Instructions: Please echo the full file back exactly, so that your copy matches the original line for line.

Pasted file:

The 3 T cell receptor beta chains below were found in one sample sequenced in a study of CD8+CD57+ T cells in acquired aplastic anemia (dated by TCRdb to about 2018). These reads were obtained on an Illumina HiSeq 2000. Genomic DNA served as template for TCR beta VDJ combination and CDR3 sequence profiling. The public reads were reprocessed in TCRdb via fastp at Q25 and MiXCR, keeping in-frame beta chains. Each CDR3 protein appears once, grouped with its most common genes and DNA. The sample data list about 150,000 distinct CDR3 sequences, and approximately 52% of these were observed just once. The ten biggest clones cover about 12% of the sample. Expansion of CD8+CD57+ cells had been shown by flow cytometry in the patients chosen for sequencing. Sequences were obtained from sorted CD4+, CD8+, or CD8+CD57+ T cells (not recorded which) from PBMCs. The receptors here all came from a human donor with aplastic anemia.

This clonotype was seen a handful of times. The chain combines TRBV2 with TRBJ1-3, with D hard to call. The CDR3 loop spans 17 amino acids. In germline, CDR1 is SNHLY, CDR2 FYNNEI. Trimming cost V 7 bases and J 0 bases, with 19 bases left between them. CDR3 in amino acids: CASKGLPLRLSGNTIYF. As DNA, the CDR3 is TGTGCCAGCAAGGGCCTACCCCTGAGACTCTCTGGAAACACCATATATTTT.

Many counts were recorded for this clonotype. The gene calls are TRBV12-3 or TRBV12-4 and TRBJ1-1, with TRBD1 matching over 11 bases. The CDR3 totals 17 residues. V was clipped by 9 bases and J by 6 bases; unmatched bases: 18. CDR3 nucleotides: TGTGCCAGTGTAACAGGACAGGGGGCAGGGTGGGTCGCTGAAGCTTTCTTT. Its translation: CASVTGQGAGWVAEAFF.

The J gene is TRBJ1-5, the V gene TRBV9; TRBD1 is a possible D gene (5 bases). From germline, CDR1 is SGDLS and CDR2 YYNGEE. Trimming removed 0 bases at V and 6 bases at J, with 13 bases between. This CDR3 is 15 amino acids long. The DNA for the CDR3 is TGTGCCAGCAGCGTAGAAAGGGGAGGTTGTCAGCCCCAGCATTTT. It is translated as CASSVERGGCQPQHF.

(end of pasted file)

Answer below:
The 3 T cell receptor beta chains below were found in one sample sequenced in a study of CD8+CD57+ T cells in acquired aplastic anemia (dated by TCRdb to about 2018). These reads were obtained on an Illumina HiSeq 2000. Genomic DNA served as template for TCR beta VDJ combination and CDR3 sequence profiling. The public reads were reprocessed in TCRdb via fastp at Q25 and MiXCR, keeping in-frame beta chains. Each CDR3 protein appears once, grouped with its most common genes and DNA. The sample data list about 150,000 distinct CDR3 sequences, and approximately 52% of these were observed just once. The ten biggest clones cover about 12% of the sample. Expansion of CD8+CD57+ cells had been shown by flow cytometry in the patients chosen for sequencing. Sequences were obtained from sorted CD4+, CD8+, or CD8+CD57+ T cells (not recorded which) from PBMCs. The receptors here all came from a human donor with aplastic anemia.

This clonotype was seen a handful of times. The chain combines TRBV2 with TRBJ1-3, with D hard to call. The CDR3 loop spans 17 amino acids. In germline, CDR1 is SNHLY, CDR2 FYNNEI. Trimming cost V 7 bases and J 0 bases, with 19 bases left between them. CDR3 in amino acids: CASKGLPLRLSGNTIYF. As DNA, the CDR3 is TGTGCCAGCAAGGGCCTACCCCTGAGACTCTCTGGAAACACCATATATTTT.

Many counts were recorded for this clonotype. The gene calls are TRBV12-3 or TRBV12-4 and TRBJ1-1, with TRBD1 matching over 11 bases. The CDR3 totals 17 residues. V was clipped by 9 bases and J by 6 bases; unmatched bases: 18. CDR3 nucleotides: TGTGCCAGTGTAACAGGACAGGGGGCAGGGTGGGTCGCTGAAGCTTTCTTT. Its translation: CASVTGQGAGWVAEAFF.

The J gene is TRBJ1-5, the V gene TRBV9; TRBD1 is a possible D gene (5 bases). From germline, CDR1 is SGDLS and CDR2 YYNGEE. Trimming removed 0 bases at V and 6 bases at J, with 13 bases between. This CDR3 is 15 amino acids long. The DNA for the CDR3 is TGTGCCAGCAGCGTAGAAAGGGGAGGTTGTCAGCCCCAGCATTTT. It is translated as CASSVERGGCQPQHF.